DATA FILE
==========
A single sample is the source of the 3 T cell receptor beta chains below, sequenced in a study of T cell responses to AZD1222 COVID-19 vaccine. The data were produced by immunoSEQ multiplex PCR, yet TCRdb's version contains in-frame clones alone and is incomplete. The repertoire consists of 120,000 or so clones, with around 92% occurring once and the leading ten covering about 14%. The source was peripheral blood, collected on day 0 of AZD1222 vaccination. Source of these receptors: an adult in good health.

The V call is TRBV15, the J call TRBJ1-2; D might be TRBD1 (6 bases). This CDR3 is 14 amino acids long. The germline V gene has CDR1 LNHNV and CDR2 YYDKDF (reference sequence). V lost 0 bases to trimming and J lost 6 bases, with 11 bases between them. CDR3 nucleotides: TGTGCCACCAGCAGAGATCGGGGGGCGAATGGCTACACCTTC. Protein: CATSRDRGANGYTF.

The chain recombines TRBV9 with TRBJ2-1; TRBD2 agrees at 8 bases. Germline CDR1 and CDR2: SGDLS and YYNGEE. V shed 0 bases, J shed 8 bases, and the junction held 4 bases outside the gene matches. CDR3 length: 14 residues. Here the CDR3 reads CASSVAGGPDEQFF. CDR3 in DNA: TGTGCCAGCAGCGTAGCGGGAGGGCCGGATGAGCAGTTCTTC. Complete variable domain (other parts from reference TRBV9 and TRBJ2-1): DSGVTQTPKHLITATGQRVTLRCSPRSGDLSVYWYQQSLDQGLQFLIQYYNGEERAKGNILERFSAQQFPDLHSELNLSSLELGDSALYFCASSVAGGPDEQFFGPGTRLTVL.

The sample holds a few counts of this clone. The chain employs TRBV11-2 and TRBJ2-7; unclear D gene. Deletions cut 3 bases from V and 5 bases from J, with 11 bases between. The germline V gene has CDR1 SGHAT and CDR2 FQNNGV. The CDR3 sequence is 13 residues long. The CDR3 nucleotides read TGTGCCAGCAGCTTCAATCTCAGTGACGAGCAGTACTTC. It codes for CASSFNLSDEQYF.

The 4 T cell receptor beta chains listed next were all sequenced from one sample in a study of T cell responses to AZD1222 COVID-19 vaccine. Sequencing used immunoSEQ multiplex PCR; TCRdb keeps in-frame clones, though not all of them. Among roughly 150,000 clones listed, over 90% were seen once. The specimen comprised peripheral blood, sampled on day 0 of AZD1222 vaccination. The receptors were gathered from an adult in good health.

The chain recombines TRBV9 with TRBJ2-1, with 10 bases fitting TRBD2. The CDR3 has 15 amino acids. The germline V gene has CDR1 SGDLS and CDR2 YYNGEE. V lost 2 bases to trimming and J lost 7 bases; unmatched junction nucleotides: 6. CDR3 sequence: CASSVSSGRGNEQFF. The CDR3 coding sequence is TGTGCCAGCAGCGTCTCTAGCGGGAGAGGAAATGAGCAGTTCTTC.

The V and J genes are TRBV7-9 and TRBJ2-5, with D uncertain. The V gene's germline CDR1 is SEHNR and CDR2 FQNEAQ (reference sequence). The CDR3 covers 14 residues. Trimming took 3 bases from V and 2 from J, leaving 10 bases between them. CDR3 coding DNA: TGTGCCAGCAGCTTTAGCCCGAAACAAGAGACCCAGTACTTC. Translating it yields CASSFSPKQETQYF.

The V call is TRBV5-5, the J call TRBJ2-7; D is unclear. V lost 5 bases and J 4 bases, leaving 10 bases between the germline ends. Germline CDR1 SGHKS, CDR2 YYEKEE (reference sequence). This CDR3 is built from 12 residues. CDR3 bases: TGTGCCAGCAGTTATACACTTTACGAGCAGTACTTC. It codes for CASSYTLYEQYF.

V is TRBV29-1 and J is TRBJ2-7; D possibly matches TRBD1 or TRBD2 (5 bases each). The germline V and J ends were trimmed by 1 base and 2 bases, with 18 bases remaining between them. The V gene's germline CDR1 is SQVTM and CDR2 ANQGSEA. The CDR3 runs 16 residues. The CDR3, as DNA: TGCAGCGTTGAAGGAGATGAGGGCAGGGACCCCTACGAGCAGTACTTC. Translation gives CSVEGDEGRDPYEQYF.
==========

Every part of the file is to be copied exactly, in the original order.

A single sample is the source of the 3 T cell receptor beta chains below, sequenced in a study of T cell responses to AZD1222 COVID-19 vaccine. The data were produced by immunoSEQ multiplex PCR, yet TCRdb's version contains in-frame clones alone and is incomplete. The repertoire consists of 120,000 or so clones, with around 92% occurring once and the leading ten covering about 14%. The source was peripheral blood, collected on day 0 of AZD1222 vaccination. Source of these receptors: an adult in good health.

The V call is TRBV15, the J call TRBJ1-2; D might be TRBD1 (6 bases). This CDR3 is 14 amino acids long. The germline V gene has CDR1 LNHNV and CDR2 YYDKDF (reference sequence). V lost 0 bases to trimming and J lost 6 bases, with 11 bases between them. CDR3 nucleotides: TGTGCCACCAGCAGAGATCGGGGGGCGAATGGCTACACCTTC. Protein: CATSRDRGANGYTF.

The chain recombines TRBV9 with TRBJ2-1; TRBD2 agrees at 8 bases. Germline CDR1 and CDR2: SGDLS and YYNGEE. V shed 0 bases, J shed 8 bases, and the junction held 4 bases outside the gene matches. CDR3 length: 14 residues. Here the CDR3 reads CASSVAGGPDEQFF. CDR3 in DNA: TGTGCCAGCAGCGTAGCGGGAGGGCCGGATGAGCAGTTCTTC. Complete variable domain (other parts from reference TRBV9 and TRBJ2-1): DSGVTQTPKHLITATGQRVTLRCSPRSGDLSVYWYQQSLDQGLQFLIQYYNGEERAKGNILERFSAQQFPDLHSELNLSSLELGDSALYFCASSVAGGPDEQFFGPGTRLTVL.

The sample holds a few counts of this clone. The chain employs TRBV11-2 and TRBJ2-7; unclear D gene. Deletions cut 3 bases from V and 5 bases from J, with 11 bases between. The germline V gene has CDR1 SGHAT and CDR2 FQNNGV. The CDR3 sequence is 13 residues long. The CDR3 nucleotides read TGTGCCAGCAGCTTCAATCTCAGTGACGAGCAGTACTTC. It codes for CASSFNLSDEQYF.

The 4 T cell receptor beta chains listed next were all sequenced from one sample in a study of T cell responses to AZD1222 COVID-19 vaccine. Sequencing used immunoSEQ multiplex PCR; TCRdb keeps in-frame clones, though not all of them. Among roughly 150,000 clones listed, over 90% were seen once. The specimen comprised peripheral blood, sampled on day 0 of AZD1222 vaccination. The receptors were gathered from an adult in good health.

The chain recombines TRBV9 with TRBJ2-1, with 10 bases fitting TRBD2. The CDR3 has 15 amino acids. The germline V gene has CDR1 SGDLS and CDR2 YYNGEE. V lost 2 bases to trimming and J lost 7 bases; unmatched junction nucleotides: 6. CDR3 sequence: CASSVSSGRGNEQFF. The CDR3 coding sequence is TGTGCCAGCAGCGTCTCTAGCGGGAGAGGAAATGAGCAGTTCTTC.

The V and J genes are TRBV7-9 and TRBJ2-5, with D uncertain. The V gene's germline CDR1 is SEHNR and CDR2 FQNEAQ (reference sequence). The CDR3 covers 14 residues. Trimming took 3 bases from V and 2 from J, leaving 10 bases between them. CDR3 coding DNA: TGTGCCAGCAGCTTTAGCCCGAAACAAGAGACCCAGTACTTC. Translating it yields CASSFSPKQETQYF.

The V call is TRBV5-5, the J call TRBJ2-7; D is unclear. V lost 5 bases and J 4 bases, leaving 10 bases between the germline ends. Germline CDR1 SGHKS, CDR2 YYEKEE (reference sequence). This CDR3 is built from 12 residues. CDR3 bases: TGTGCCAGCAGTTATACACTTTACGAGCAGTACTTC. It codes for CASSYTLYEQYF.

V is TRBV29-1 and J is TRBJ2-7; D possibly matches TRBD1 or TRBD2 (5 bases each). The germline V and J ends were trimmed by 1 base and 2 bases, with 18 bases remaining between them. The V gene's germline CDR1 is SQVTM and CDR2 ANQGSEA. The CDR3 runs 16 residues. The CDR3, as DNA: TGCAGCGTTGAAGGAGATGAGGGCAGGGACCCCTACGAGCAGTACTTC. Translation gives CSVEGDEGRDPYEQYF.